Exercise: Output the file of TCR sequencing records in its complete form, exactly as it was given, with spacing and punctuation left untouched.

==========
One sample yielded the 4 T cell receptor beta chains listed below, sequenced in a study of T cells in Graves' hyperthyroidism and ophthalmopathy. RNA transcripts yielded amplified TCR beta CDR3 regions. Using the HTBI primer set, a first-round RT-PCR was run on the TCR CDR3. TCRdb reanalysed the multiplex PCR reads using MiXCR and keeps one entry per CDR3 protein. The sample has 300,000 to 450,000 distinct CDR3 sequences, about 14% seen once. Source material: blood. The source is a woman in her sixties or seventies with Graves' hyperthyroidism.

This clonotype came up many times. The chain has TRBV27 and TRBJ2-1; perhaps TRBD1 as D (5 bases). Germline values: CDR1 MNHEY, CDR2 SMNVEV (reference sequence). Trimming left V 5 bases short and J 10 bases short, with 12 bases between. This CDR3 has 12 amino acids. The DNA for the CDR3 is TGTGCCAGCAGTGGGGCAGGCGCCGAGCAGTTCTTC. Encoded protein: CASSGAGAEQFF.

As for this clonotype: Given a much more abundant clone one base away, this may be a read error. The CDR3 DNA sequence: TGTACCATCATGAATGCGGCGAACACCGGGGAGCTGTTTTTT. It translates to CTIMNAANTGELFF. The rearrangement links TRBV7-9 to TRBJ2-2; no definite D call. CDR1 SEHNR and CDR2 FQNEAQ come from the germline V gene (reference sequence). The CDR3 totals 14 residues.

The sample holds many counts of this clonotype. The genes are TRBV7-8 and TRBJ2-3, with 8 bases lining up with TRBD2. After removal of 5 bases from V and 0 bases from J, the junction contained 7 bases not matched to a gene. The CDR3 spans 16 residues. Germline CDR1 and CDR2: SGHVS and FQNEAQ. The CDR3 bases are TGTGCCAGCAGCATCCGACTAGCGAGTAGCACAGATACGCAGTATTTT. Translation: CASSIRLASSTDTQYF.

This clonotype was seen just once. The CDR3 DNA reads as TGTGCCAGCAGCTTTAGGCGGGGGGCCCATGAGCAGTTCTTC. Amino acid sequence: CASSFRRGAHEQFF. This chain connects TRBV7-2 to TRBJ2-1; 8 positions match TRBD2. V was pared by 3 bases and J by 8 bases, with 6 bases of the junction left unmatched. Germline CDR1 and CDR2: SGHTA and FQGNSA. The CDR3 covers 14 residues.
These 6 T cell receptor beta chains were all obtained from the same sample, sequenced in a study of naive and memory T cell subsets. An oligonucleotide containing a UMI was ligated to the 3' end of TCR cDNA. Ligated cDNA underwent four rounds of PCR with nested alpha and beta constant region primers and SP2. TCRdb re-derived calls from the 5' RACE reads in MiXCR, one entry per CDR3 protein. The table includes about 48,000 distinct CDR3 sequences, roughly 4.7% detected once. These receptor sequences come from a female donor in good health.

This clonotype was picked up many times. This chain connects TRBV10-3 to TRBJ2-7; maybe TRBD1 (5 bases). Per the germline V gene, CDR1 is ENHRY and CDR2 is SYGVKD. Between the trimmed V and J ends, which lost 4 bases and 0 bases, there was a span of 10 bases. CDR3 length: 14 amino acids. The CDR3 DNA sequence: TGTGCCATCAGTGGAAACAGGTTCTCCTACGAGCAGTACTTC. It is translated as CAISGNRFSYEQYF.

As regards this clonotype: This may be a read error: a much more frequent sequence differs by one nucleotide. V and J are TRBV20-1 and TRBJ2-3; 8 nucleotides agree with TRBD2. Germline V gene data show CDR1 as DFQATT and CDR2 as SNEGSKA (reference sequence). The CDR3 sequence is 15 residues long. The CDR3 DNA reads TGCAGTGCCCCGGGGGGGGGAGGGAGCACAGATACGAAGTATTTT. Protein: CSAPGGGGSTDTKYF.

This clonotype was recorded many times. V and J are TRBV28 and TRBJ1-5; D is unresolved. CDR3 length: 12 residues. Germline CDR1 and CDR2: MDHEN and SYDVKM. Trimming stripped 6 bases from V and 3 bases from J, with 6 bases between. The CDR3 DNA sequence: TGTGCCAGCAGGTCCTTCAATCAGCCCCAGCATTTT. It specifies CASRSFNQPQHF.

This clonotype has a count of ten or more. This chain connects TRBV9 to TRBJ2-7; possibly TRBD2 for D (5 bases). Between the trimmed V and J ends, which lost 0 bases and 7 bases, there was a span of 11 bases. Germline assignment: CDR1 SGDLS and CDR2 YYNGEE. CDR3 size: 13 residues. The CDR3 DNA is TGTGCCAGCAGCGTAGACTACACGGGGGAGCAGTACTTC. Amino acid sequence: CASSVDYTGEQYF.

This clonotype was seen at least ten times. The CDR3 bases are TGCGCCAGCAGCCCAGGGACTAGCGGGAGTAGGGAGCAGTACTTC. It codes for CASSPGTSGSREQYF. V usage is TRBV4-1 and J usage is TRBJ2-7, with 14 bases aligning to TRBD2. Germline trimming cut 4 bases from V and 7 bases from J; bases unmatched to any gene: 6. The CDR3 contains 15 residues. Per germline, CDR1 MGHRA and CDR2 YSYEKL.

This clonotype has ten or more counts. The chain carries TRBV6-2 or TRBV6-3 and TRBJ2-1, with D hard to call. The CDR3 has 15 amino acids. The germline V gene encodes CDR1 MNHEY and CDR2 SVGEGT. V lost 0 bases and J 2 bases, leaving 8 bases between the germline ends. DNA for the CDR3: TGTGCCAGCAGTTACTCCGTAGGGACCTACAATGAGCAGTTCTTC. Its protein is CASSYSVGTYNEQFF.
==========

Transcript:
One sample yielded the 4 T cell receptor beta chains listed below, sequenced in a study of T cells in Graves' hyperthyroidism and ophthalmopathy. RNA transcripts yielded amplified TCR beta CDR3 regions. Using the HTBI primer set, a first-round RT-PCR was run on the TCR CDR3. TCRdb reanalysed the multiplex PCR reads using MiXCR and keeps one entry per CDR3 protein. The sample has 300,000 to 450,000 distinct CDR3 sequences, about 14% seen once. Source material: blood. The source is a woman in her sixties or seventies with Graves' hyperthyroidism.

This clonotype came up many times. The chain has TRBV27 and TRBJ2-1; perhaps TRBD1 as D (5 bases). Germline values: CDR1 MNHEY, CDR2 SMNVEV (reference sequence). Trimming left V 5 bases short and J 10 bases short, with 12 bases between. This CDR3 has 12 amino acids. The DNA for the CDR3 is TGTGCCAGCAGTGGGGCAGGCGCCGAGCAGTTCTTC. Encoded protein: CASSGAGAEQFF.

As for this clonotype: Given a much more abundant clone one base away, this may be a read error. The CDR3 DNA sequence: TGTACCATCATGAATGCGGCGAACACCGGGGAGCTGTTTTTT. It translates to CTIMNAANTGELFF. The rearrangement links TRBV7-9 to TRBJ2-2; no definite D call. CDR1 SEHNR and CDR2 FQNEAQ come from the germline V gene (reference sequence). The CDR3 totals 14 residues.

The sample holds many counts of this clonotype. The genes are TRBV7-8 and TRBJ2-3, with 8 bases lining up with TRBD2. After removal of 5 bases from V and 0 bases from J, the junction contained 7 bases not matched to a gene. The CDR3 spans 16 residues. Germline CDR1 and CDR2: SGHVS and FQNEAQ. The CDR3 bases are TGTGCCAGCAGCATCCGACTAGCGAGTAGCACAGATACGCAGTATTTT. Translation: CASSIRLASSTDTQYF.

This clonotype was seen just once. The CDR3 DNA reads as TGTGCCAGCAGCTTTAGGCGGGGGGCCCATGAGCAGTTCTTC. Amino acid sequence: CASSFRRGAHEQFF. This chain connects TRBV7-2 to TRBJ2-1; 8 positions match TRBD2. V was pared by 3 bases and J by 8 bases, with 6 bases of the junction left unmatched. Germline CDR1 and CDR2: SGHTA and FQGNSA. The CDR3 covers 14 residues.
These 6 T cell receptor beta chains were all obtained from the same sample, sequenced in a study of naive and memory T cell subsets. An oligonucleotide containing a UMI was ligated to the 3' end of TCR cDNA. Ligated cDNA underwent four rounds of PCR with nested alpha and beta constant region primers and SP2. TCRdb re-derived calls from the 5' RACE reads in MiXCR, one entry per CDR3 protein. The table includes about 48,000 distinct CDR3 sequences, roughly 4.7% detected once. These receptor sequences come from a female donor in good health.

This clonotype was picked up many times. This chain connects TRBV10-3 to TRBJ2-7; maybe TRBD1 (5 bases). Per the germline V gene, CDR1 is ENHRY and CDR2 is SYGVKD. Between the trimmed V and J ends, which lost 4 bases and 0 bases, there was a span of 10 bases. CDR3 length: 14 amino acids. The CDR3 DNA sequence: TGTGCCATCAGTGGAAACAGGTTCTCCTACGAGCAGTACTTC. It is translated as CAISGNRFSYEQYF.

As regards this clonotype: This may be a read error: a much more frequent sequence differs by one nucleotide. V and J are TRBV20-1 and TRBJ2-3; 8 nucleotides agree with TRBD2. Germline V gene data show CDR1 as DFQATT and CDR2 as SNEGSKA (reference sequence). The CDR3 sequence is 15 residues long. The CDR3 DNA reads TGCAGTGCCCCGGGGGGGGGAGGGAGCACAGATACGAAGTATTTT. Protein: CSAPGGGGSTDTKYF.

This clonotype was recorded many times. V and J are TRBV28 and TRBJ1-5; D is unresolved. CDR3 length: 12 residues. Germline CDR1 and CDR2: MDHEN and SYDVKM. Trimming stripped 6 bases from V and 3 bases from J, with 6 bases between. The CDR3 DNA sequence: TGTGCCAGCAGGTCCTTCAATCAGCCCCAGCATTTT. It specifies CASRSFNQPQHF.

This clonotype has a count of ten or more. This chain connects TRBV9 to TRBJ2-7; possibly TRBD2 for D (5 bases). Between the trimmed V and J ends, which lost 0 bases and 7 bases, there was a span of 11 bases. Germline assignment: CDR1 SGDLS and CDR2 YYNGEE. CDR3 size: 13 residues. The CDR3 DNA is TGTGCCAGCAGCGTAGACTACACGGGGGAGCAGTACTTC. Amino acid sequence: CASSVDYTGEQYF.

This clonotype was seen at least ten times. The CDR3 bases are TGCGCCAGCAGCCCAGGGACTAGCGGGAGTAGGGAGCAGTACTTC. It codes for CASSPGTSGSREQYF. V usage is TRBV4-1 and J usage is TRBJ2-7, with 14 bases aligning to TRBD2. Germline trimming cut 4 bases from V and 7 bases from J; bases unmatched to any gene: 6. The CDR3 contains 15 residues. Per germline, CDR1 MGHRA and CDR2 YSYEKL.

This clonotype has ten or more counts. The chain carries TRBV6-2 or TRBV6-3 and TRBJ2-1, with D hard to call. The CDR3 has 15 amino acids. The germline V gene encodes CDR1 MNHEY and CDR2 SVGEGT. V lost 0 bases and J 2 bases, leaving 8 bases between the germline ends. DNA for the CDR3: TGTGCCAGCAGTTACTCCGTAGGGACCTACAATGAGCAGTTCTTC. Its protein is CASSYSVGTYNEQFF.